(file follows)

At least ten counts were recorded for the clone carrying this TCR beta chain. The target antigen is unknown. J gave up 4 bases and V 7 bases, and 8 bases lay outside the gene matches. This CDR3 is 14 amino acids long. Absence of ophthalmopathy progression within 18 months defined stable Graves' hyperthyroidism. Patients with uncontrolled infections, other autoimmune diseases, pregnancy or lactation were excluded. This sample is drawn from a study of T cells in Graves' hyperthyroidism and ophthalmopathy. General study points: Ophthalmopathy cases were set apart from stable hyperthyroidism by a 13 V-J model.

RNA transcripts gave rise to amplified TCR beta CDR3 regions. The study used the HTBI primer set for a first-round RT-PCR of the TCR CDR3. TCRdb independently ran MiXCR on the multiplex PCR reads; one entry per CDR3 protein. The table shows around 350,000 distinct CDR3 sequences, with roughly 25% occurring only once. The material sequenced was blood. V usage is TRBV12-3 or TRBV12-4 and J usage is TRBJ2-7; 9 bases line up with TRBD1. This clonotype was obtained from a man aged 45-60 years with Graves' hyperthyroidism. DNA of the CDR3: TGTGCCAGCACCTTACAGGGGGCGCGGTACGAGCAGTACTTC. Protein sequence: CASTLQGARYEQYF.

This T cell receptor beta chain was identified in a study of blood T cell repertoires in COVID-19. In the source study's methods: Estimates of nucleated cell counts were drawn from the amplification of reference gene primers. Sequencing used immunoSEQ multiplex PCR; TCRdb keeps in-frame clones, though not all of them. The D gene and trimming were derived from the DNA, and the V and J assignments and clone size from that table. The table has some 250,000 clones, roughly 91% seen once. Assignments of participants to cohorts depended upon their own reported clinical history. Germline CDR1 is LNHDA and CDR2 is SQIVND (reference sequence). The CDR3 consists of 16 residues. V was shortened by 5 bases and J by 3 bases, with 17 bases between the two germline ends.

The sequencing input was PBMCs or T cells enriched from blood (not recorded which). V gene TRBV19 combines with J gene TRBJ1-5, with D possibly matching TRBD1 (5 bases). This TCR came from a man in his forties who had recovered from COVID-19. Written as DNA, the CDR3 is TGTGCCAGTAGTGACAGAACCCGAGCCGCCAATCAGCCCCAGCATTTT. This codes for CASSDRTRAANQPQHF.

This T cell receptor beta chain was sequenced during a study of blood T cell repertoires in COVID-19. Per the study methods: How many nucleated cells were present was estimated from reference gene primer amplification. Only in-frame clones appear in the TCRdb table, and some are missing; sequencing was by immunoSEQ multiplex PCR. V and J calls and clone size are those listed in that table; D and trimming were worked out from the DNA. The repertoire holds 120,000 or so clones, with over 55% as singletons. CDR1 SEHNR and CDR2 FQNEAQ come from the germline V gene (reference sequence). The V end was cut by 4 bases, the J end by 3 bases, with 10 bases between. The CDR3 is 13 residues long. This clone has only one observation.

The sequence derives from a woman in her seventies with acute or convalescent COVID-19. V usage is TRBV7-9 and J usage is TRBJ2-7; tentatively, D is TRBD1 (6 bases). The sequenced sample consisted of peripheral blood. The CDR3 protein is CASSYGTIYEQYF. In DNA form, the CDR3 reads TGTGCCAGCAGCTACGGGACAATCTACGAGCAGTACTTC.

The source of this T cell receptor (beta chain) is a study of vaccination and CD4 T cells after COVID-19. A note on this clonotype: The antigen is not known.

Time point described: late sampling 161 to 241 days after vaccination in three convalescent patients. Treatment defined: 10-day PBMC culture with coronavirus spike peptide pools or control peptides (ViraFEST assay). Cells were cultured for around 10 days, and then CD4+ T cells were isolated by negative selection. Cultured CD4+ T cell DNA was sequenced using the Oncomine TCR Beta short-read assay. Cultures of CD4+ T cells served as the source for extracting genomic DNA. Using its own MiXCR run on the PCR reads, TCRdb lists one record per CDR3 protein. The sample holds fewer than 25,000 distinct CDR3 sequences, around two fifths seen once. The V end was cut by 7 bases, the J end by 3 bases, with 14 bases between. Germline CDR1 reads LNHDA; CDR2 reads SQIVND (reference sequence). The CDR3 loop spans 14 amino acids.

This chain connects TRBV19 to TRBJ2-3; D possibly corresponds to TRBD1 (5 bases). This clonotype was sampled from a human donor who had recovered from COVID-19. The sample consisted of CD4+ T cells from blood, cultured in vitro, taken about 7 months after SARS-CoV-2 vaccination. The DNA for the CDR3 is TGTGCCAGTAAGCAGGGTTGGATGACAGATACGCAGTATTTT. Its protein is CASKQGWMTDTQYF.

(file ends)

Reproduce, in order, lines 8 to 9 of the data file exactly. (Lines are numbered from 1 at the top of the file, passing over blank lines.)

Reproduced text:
Time point described: late sampling 161 to 241 days after vaccination in three convalescent patients. Treatment defined: 10-day PBMC culture with coronavirus spike peptide pools or control peptides (ViraFEST assay). Cells were cultured for around 10 days, and then CD4+ T cells were isolated by negative selection. Cultured CD4+ T cell DNA was sequenced using the Oncomine TCR Beta short-read assay. Cultures of CD4+ T cells served as the source for extracting genomic DNA. Using its own MiXCR run on the PCR reads, TCRdb lists one record per CDR3 protein. The sample holds fewer than 25,000 distinct CDR3 sequences, around two fifths seen once. The V end was cut by 7 bases, the J end by 3 bases, with 14 bases between. Germline CDR1 reads LNHDA; CDR2 reads SQIVND (reference sequence). The CDR3 loop spans 14 amino acids.

This chain connects TRBV19 to TRBJ2-3; D possibly corresponds to TRBD1 (5 bases). This clonotype was sampled from a human donor who had recovered from COVID-19. The sample consisted of CD4+ T cells from blood, cultured in vitro, taken about 7 months after SARS-CoV-2 vaccination. The DNA for the CDR3 is TGTGCCAGTAAGCAGGGTTGGATGACAGATACGCAGTATTTT. Its protein is CASKQGWMTDTQYF.